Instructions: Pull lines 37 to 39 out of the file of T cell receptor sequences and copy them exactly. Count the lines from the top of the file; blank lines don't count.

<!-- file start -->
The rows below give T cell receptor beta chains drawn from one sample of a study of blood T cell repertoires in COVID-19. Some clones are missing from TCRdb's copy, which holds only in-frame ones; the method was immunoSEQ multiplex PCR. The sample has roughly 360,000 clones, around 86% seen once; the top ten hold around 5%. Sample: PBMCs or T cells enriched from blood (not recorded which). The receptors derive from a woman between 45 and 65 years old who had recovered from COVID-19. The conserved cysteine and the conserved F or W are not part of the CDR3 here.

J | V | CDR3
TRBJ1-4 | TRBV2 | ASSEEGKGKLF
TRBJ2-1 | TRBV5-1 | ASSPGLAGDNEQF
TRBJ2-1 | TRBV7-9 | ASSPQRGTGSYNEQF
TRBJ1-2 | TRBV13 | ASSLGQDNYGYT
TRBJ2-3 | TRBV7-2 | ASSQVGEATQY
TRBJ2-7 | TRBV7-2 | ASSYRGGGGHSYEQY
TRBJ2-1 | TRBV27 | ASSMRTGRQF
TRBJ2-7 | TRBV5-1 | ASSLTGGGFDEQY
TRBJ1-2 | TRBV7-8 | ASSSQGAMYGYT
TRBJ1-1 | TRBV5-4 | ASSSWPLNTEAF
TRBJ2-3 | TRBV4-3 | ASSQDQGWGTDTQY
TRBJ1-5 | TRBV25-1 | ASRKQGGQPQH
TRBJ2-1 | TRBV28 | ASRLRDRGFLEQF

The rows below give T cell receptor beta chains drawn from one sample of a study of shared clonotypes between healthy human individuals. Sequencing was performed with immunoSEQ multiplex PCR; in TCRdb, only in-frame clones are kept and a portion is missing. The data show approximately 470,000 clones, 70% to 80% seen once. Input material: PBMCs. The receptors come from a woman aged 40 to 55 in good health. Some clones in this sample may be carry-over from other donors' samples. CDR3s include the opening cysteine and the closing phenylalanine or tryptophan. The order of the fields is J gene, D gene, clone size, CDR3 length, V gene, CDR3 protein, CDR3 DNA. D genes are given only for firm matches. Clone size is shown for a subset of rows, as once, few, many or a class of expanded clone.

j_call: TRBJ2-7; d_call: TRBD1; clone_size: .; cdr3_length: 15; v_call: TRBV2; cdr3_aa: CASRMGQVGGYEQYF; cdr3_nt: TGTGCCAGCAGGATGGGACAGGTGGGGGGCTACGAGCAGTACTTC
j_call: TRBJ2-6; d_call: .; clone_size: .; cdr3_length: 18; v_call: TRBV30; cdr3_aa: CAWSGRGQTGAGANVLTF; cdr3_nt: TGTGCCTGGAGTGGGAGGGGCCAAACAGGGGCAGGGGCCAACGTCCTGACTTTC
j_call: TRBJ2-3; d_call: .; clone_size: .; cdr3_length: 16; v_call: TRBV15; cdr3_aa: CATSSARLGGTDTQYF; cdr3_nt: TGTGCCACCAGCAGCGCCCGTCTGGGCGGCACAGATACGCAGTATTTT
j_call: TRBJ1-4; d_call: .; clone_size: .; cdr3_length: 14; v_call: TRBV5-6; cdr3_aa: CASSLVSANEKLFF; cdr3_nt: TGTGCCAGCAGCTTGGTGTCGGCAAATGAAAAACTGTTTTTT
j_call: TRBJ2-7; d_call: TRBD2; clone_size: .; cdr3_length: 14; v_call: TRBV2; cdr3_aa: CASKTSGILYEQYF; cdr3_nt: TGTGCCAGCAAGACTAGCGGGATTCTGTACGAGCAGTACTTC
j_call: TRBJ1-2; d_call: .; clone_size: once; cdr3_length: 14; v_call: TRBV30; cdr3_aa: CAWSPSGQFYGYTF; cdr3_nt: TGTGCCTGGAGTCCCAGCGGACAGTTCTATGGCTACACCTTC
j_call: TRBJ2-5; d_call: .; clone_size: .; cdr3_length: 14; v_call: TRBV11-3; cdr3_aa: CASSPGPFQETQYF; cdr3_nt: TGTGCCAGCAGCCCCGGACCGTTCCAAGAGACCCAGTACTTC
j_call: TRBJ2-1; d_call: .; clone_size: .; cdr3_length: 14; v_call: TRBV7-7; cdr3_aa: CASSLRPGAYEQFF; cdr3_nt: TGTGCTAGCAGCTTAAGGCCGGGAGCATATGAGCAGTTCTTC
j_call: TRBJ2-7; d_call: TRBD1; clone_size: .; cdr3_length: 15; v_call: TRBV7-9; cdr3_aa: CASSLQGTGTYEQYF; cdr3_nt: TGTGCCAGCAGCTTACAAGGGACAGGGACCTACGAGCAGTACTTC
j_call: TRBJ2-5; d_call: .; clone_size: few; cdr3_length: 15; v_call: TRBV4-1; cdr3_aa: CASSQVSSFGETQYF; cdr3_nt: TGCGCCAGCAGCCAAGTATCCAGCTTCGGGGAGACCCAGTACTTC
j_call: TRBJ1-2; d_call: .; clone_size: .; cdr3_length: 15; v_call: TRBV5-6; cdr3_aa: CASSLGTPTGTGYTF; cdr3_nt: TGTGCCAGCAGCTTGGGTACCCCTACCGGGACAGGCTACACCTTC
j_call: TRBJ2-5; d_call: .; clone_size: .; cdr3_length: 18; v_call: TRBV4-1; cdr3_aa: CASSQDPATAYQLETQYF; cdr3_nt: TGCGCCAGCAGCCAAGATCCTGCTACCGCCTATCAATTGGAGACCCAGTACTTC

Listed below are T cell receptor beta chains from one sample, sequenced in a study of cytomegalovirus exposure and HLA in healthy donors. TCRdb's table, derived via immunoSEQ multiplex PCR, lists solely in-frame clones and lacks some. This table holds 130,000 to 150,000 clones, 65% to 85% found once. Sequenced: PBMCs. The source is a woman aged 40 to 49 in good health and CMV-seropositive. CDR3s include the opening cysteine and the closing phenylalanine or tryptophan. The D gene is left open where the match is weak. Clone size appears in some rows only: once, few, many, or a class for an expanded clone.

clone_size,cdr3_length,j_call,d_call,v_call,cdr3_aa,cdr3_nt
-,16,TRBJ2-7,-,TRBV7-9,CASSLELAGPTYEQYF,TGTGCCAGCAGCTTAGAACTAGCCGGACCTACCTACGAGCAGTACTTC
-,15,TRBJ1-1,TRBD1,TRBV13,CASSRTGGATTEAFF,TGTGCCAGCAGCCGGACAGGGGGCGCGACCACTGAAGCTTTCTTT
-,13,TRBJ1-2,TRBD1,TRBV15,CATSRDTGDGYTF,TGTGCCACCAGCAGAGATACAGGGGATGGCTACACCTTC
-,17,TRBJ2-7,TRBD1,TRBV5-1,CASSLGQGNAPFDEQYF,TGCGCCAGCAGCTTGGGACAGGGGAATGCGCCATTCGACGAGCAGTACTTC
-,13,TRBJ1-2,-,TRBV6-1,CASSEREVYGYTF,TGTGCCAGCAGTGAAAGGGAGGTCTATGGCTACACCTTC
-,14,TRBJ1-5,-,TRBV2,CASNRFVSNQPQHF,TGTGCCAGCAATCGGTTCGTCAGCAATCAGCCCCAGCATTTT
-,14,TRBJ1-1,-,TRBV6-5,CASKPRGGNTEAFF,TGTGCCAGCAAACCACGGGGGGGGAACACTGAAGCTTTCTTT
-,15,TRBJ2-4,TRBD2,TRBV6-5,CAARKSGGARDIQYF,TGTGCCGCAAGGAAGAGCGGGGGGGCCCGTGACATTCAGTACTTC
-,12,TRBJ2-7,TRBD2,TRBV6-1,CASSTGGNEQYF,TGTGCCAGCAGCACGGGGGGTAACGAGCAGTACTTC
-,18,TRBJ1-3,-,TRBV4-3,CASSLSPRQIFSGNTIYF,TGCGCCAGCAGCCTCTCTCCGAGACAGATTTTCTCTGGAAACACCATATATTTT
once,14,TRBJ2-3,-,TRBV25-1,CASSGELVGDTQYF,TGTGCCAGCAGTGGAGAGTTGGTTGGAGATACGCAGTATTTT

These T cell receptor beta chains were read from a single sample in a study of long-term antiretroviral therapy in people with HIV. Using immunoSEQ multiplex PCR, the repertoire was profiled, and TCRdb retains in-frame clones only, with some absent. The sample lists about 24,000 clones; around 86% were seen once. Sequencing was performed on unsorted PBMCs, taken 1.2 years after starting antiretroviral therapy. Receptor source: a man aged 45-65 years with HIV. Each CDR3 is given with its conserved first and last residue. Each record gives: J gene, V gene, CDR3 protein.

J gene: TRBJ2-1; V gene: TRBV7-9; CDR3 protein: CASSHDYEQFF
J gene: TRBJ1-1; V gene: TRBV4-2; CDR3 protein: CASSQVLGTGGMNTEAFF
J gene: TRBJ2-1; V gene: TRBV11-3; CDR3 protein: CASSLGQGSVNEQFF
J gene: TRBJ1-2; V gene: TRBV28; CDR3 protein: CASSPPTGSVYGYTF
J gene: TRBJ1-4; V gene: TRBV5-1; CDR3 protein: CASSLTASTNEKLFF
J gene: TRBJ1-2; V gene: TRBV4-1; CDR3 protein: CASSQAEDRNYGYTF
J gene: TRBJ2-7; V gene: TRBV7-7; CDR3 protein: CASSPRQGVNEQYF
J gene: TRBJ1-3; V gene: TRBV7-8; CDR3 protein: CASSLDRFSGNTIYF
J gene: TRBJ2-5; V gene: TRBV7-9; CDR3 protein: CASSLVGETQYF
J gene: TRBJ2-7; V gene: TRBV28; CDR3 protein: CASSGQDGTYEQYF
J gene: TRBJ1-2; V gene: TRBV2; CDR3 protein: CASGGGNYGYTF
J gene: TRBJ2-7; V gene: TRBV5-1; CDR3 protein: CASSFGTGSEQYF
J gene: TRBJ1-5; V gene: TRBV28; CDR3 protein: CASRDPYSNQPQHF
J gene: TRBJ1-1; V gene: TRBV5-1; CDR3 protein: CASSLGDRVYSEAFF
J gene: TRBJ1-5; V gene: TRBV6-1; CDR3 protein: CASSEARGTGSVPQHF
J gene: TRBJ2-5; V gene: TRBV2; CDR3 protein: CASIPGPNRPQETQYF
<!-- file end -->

-,14,TRBJ1-1,-,TRBV6-5,CASKPRGGNTEAFF,TGTGCCAGCAAACCACGGGGGGGGAACACTGAAGCTTTCTTT
-,15,TRBJ2-4,TRBD2,TRBV6-5,CAARKSGGARDIQYF,TGTGCCGCAAGGAAGAGCGGGGGGGCCCGTGACATTCAGTACTTC
-,12,TRBJ2-7,TRBD2,TRBV6-1,CASSTGGNEQYF,TGTGCCAGCAGCACGGGGGGTAACGAGCAGTACTTC